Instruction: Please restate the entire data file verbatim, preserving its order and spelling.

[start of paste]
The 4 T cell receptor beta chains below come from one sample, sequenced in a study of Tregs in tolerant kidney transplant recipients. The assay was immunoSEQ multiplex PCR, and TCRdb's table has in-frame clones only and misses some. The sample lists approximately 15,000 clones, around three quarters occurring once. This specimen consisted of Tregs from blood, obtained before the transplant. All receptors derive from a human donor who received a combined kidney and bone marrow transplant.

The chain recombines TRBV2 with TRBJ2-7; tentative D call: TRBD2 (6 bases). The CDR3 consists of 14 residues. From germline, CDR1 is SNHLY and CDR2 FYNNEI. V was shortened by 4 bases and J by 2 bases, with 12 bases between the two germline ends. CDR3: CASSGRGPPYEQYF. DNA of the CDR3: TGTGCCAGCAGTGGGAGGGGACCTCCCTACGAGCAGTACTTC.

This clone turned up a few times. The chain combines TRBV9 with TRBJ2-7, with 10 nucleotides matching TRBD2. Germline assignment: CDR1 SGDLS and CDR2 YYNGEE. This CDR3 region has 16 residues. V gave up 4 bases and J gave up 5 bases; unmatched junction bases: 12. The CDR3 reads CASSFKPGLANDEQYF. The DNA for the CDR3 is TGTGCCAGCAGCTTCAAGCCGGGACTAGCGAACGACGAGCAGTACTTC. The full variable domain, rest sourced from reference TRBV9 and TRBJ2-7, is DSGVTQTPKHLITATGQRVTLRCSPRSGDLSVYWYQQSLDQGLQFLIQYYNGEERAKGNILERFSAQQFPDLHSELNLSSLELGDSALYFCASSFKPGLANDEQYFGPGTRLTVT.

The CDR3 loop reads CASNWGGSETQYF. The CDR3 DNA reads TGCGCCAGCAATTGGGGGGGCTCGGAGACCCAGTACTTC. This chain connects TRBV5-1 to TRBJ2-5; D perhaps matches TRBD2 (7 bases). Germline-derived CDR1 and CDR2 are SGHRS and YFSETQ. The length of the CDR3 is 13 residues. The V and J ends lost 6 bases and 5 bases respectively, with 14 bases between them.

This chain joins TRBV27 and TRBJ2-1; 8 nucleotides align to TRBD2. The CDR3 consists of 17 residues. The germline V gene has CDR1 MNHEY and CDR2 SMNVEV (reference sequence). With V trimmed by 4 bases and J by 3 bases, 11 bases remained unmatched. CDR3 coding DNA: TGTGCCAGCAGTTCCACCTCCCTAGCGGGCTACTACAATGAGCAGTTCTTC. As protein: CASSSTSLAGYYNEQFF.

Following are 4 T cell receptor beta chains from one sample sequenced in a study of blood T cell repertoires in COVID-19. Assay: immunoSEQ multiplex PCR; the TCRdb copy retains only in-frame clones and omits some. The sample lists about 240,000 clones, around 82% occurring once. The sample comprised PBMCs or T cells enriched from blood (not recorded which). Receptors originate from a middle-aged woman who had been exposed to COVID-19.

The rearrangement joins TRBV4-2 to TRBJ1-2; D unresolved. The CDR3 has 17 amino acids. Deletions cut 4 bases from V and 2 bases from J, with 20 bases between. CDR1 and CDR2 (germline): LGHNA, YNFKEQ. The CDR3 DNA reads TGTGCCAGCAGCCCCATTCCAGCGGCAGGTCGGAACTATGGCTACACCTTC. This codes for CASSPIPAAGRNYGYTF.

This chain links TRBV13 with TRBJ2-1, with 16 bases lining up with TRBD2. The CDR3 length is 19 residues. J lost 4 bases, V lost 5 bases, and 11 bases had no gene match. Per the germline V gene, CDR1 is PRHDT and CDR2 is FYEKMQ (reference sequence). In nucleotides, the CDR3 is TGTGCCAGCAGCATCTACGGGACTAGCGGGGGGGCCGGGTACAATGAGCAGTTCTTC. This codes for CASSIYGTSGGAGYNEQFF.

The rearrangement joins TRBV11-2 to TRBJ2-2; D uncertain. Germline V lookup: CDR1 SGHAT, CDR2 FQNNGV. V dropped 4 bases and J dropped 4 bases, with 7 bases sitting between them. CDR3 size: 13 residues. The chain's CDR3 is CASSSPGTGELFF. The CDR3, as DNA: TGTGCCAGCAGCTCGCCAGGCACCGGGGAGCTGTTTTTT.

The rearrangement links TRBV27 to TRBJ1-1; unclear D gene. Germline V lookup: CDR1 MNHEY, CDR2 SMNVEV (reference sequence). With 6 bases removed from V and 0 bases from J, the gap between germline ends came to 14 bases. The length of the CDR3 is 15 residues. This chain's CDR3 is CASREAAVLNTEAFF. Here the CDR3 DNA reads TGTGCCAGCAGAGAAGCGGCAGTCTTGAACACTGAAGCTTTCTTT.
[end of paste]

The 4 T cell receptor beta chains below come from one sample, sequenced in a study of Tregs in tolerant kidney transplant recipients. The assay was immunoSEQ multiplex PCR, and TCRdb's table has in-frame clones only and misses some. The sample lists approximately 15,000 clones, around three quarters occurring once. This specimen consisted of Tregs from blood, obtained before the transplant. All receptors derive from a human donor who received a combined kidney and bone marrow transplant.

The chain recombines TRBV2 with TRBJ2-7; tentative D call: TRBD2 (6 bases). The CDR3 consists of 14 residues. From germline, CDR1 is SNHLY and CDR2 FYNNEI. V was shortened by 4 bases and J by 2 bases, with 12 bases between the two germline ends. CDR3: CASSGRGPPYEQYF. DNA of the CDR3: TGTGCCAGCAGTGGGAGGGGACCTCCCTACGAGCAGTACTTC.

This clone turned up a few times. The chain combines TRBV9 with TRBJ2-7, with 10 nucleotides matching TRBD2. Germline assignment: CDR1 SGDLS and CDR2 YYNGEE. This CDR3 region has 16 residues. V gave up 4 bases and J gave up 5 bases; unmatched junction bases: 12. The CDR3 reads CASSFKPGLANDEQYF. The DNA for the CDR3 is TGTGCCAGCAGCTTCAAGCCGGGACTAGCGAACGACGAGCAGTACTTC. The full variable domain, rest sourced from reference TRBV9 and TRBJ2-7, is DSGVTQTPKHLITATGQRVTLRCSPRSGDLSVYWYQQSLDQGLQFLIQYYNGEERAKGNILERFSAQQFPDLHSELNLSSLELGDSALYFCASSFKPGLANDEQYFGPGTRLTVT.

The CDR3 loop reads CASNWGGSETQYF. The CDR3 DNA reads TGCGCCAGCAATTGGGGGGGCTCGGAGACCCAGTACTTC. This chain connects TRBV5-1 to TRBJ2-5; D perhaps matches TRBD2 (7 bases). Germline-derived CDR1 and CDR2 are SGHRS and YFSETQ. The length of the CDR3 is 13 residues. The V and J ends lost 6 bases and 5 bases respectively, with 14 bases between them.

This chain joins TRBV27 and TRBJ2-1; 8 nucleotides align to TRBD2. The CDR3 consists of 17 residues. The germline V gene has CDR1 MNHEY and CDR2 SMNVEV (reference sequence). With V trimmed by 4 bases and J by 3 bases, 11 bases remained unmatched. CDR3 coding DNA: TGTGCCAGCAGTTCCACCTCCCTAGCGGGCTACTACAATGAGCAGTTCTTC. As protein: CASSSTSLAGYYNEQFF.

Following are 4 T cell receptor beta chains from one sample sequenced in a study of blood T cell repertoires in COVID-19. Assay: immunoSEQ multiplex PCR; the TCRdb copy retains only in-frame clones and omits some. The sample lists about 240,000 clones, around 82% occurring once. The sample comprised PBMCs or T cells enriched from blood (not recorded which). Receptors originate from a middle-aged woman who had been exposed to COVID-19.

The rearrangement joins TRBV4-2 to TRBJ1-2; D unresolved. The CDR3 has 17 amino acids. Deletions cut 4 bases from V and 2 bases from J, with 20 bases between. CDR1 and CDR2 (germline): LGHNA, YNFKEQ. The CDR3 DNA reads TGTGCCAGCAGCCCCATTCCAGCGGCAGGTCGGAACTATGGCTACACCTTC. This codes for CASSPIPAAGRNYGYTF.

This chain links TRBV13 with TRBJ2-1, with 16 bases lining up with TRBD2. The CDR3 length is 19 residues. J lost 4 bases, V lost 5 bases, and 11 bases had no gene match. Per the germline V gene, CDR1 is PRHDT and CDR2 is FYEKMQ (reference sequence). In nucleotides, the CDR3 is TGTGCCAGCAGCATCTACGGGACTAGCGGGGGGGCCGGGTACAATGAGCAGTTCTTC. This codes for CASSIYGTSGGAGYNEQFF.

The rearrangement joins TRBV11-2 to TRBJ2-2; D uncertain. Germline V lookup: CDR1 SGHAT, CDR2 FQNNGV. V dropped 4 bases and J dropped 4 bases, with 7 bases sitting between them. CDR3 size: 13 residues. The chain's CDR3 is CASSSPGTGELFF. The CDR3, as DNA: TGTGCCAGCAGCTCGCCAGGCACCGGGGAGCTGTTTTTT.

The rearrangement links TRBV27 to TRBJ1-1; unclear D gene. Germline V lookup: CDR1 MNHEY, CDR2 SMNVEV (reference sequence). With 6 bases removed from V and 0 bases from J, the gap between germline ends came to 14 bases. The length of the CDR3 is 15 residues. This chain's CDR3 is CASREAAVLNTEAFF. Here the CDR3 DNA reads TGTGCCAGCAGAGAAGCGGCAGTCTTGAACACTGAAGCTTTCTTT.